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I am to migrate the contents of a Lotus Notes database to SharePoint. The entire database is exported to XML files (this requirement cannot be changed) and I have to parse these XML files and insert the data into SharePoint.

Whats tripping me up is the elements that contain rich text. The XML elements contain an XML representation of the exact rich text format used in the field in Lotus Notes using DXL as described in http://publib.boulder.ibm.com/infocenter/domhelp/v8r0/index.jsp?topic=%2Fcom.ibm.designer.domino.main.doc%2FH_PARAGRAPH_DEFINITIONS_ELEMENT_XML.html

I don't need to keep the actual formatting of the text (unless this is equally easy as retrieving the plain text), but if I simply extract the value of the XML element containing the rich text (using LinqToXML) I get the plain text without linebreaks which is not acceptable. Additionally, embedded images are displayed in the retrieved text as base64 encoded strings (they are embedded in the XML as such).

Can anyone provide me with guidance to how to extract the text from the XML element either as proper RTF format that can be inserted into an RTF file or as a plain text that includes the correct line breaks and don't contain the embedded images?

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3 Answers

Obviously the XML you deal with is DXL. A more elegant method would be to convert it to HTML with an XSL transformation. A required XSLT stylesheet you may find supplied with PD4ML tool. From HTML format a document can be converted to PDF, RTF or an image with PD4ML (or probably to another format using another tool)

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I have (for now) just stripped the richtext xml element of all XML tags and unwanted embedded elements using Regex with the following expressions:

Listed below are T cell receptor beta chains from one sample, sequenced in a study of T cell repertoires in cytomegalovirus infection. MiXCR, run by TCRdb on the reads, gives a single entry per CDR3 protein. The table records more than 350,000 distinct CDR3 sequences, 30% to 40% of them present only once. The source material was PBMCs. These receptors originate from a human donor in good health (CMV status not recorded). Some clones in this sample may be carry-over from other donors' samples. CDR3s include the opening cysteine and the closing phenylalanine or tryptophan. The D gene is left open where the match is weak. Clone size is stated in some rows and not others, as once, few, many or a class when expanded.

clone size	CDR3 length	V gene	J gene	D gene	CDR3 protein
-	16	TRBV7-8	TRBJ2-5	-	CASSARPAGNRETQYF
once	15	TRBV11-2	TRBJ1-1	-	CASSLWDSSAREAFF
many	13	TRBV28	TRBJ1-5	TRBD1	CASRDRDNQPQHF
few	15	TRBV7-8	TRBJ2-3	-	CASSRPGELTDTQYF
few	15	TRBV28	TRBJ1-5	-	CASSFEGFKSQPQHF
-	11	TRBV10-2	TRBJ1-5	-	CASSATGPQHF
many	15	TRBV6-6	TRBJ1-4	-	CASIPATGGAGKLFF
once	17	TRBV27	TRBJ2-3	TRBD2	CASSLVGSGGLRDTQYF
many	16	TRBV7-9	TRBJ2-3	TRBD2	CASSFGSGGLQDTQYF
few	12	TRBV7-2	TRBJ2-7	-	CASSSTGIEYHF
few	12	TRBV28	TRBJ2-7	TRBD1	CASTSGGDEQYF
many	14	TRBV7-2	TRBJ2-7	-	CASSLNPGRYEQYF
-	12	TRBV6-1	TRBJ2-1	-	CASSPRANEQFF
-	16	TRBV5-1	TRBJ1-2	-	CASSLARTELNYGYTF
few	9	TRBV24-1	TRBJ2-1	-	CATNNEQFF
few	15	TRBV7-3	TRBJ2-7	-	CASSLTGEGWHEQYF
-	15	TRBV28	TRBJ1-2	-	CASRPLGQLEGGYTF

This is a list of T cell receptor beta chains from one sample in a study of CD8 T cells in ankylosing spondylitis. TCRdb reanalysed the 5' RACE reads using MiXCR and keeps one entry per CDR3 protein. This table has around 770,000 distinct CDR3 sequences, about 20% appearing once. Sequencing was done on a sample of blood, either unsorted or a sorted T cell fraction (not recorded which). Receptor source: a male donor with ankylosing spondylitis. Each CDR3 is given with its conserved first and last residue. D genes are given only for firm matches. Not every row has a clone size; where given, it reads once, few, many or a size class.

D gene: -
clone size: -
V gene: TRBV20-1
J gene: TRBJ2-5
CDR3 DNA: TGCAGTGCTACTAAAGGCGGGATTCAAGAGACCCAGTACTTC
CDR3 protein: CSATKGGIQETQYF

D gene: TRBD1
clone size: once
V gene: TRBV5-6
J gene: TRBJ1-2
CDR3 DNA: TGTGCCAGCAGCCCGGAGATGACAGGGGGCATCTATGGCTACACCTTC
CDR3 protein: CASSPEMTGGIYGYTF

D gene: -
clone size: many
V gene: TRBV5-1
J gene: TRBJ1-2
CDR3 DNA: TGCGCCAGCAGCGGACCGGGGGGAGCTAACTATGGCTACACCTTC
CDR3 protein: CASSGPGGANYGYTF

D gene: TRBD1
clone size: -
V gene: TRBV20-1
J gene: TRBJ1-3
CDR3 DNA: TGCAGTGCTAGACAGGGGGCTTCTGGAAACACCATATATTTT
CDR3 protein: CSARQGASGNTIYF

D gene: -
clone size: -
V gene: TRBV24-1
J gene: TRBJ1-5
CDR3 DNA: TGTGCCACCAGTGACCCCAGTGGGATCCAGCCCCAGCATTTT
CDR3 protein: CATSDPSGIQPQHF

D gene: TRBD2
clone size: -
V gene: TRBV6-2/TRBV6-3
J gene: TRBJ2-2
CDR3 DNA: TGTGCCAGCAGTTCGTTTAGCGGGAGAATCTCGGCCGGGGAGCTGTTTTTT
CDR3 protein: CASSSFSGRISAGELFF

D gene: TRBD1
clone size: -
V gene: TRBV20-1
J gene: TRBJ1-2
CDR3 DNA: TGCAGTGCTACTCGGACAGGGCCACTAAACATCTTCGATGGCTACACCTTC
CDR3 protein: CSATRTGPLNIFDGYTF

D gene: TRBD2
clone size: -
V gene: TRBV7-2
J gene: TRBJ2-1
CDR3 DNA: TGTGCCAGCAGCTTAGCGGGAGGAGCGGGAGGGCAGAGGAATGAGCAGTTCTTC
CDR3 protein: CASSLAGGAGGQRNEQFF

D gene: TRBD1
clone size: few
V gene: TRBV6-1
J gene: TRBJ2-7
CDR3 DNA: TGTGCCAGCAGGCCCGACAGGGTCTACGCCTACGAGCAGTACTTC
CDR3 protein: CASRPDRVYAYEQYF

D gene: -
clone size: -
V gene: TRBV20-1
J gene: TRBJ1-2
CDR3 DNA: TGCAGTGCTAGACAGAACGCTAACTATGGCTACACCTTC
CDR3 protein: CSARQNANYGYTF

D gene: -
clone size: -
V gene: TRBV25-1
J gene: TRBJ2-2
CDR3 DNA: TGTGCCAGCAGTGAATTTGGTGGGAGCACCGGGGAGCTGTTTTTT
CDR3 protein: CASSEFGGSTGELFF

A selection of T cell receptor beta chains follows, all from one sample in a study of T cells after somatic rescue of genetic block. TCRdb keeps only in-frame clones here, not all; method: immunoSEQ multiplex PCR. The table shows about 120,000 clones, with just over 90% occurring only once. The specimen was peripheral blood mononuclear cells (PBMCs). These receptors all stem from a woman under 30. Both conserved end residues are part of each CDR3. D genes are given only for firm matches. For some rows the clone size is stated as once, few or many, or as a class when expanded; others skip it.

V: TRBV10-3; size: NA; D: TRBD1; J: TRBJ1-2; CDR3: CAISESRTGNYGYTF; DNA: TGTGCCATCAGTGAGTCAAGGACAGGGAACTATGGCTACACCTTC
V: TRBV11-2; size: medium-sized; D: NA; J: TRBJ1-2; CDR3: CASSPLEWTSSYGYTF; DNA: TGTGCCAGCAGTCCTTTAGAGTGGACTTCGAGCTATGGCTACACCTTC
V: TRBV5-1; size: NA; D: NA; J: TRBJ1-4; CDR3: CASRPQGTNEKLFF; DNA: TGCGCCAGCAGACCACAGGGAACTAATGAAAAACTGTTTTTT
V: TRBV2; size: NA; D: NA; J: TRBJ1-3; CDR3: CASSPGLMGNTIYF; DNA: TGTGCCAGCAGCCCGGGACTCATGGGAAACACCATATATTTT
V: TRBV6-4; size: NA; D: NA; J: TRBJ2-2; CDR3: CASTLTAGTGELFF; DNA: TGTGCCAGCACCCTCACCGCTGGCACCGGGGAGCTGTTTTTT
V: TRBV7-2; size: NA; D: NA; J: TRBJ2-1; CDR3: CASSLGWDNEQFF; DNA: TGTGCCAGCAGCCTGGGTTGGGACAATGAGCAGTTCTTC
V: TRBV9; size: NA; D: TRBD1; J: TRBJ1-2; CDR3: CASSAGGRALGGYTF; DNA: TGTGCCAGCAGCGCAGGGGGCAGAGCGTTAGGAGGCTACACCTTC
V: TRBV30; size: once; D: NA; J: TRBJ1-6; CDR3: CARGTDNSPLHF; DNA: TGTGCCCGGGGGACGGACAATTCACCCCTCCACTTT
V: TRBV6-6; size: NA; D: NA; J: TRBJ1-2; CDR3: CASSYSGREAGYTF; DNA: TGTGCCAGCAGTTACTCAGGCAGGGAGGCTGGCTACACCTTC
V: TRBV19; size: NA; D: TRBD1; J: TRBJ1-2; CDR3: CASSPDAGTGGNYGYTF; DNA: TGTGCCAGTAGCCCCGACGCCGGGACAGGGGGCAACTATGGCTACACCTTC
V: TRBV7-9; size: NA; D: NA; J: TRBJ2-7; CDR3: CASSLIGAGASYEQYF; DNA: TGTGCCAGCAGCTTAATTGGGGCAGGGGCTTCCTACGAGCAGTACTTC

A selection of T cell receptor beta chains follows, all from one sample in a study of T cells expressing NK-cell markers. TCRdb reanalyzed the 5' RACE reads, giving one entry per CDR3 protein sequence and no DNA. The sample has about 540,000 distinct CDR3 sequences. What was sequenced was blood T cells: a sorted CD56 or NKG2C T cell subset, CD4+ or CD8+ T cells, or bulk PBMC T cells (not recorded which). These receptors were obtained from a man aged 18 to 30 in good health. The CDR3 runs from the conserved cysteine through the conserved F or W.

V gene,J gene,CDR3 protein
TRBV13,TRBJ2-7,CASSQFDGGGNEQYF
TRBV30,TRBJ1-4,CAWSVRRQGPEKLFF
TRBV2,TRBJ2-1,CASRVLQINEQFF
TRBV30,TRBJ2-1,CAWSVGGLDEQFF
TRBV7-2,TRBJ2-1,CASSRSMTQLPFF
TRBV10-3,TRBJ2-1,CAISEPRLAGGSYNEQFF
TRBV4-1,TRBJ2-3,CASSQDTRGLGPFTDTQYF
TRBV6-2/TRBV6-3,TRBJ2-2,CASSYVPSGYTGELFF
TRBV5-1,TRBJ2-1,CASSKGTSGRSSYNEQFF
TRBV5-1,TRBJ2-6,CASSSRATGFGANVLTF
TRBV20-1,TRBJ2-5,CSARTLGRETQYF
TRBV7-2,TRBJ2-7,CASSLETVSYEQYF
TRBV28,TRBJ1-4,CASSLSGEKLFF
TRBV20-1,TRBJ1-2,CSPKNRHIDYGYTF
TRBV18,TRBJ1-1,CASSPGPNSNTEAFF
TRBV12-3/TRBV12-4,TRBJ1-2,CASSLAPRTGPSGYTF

//Removes all attachmentref elements
        newString = new Regex(@"(<attachmentref(.|\n)*</attachmentref>)").Replace(newString, "");
        //Removes all formula elements
        newString = new Regex(@"(<formula(.|\n)*</formula>)").Replace(newString, "");
        //Removes all xml tags (<par>, <pardef>, <table> etc). Be aware that this also removes any content in the table
        newString = new Regex("<(.)*/>").Replace(newString, "");
        newString = new Regex("<(.)*>").Replace(newString, "");
        newString = new Regex("</(.)*>").Replace(newString, ""); 

        //Trims the text to tidy up the many \n, \r and white-spaces introduced by removing the xml tags. 
        newString = new Regex(@"\r").Replace(newString, "\n");
        newString = new Regex(@"[ \f\r\t\v]+\n").Replace(newString, "\n");
        newString = new Regex(@"\n{2,}").Replace(newString, "\n");

        //makes < and > appear correctly in the text.
        newString = newString.Replace("&lt;", "<").Replace("&gt;", ">");

Its not pretty, but at least the text is readable and some sense of linebreaks are preserved.

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You could convert the rich text item contents to HTML/MIME which is the other supported format for rich text items.

Or you could create an XPage or form that shows the rich text content in HTTP URL and refer to that in the export XML.

  • Panu
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Thanks for the suggestion. Sadly I cannot control how the export XML is created or what formats are used in it. –  michn Dec 21 '12 at 8:22
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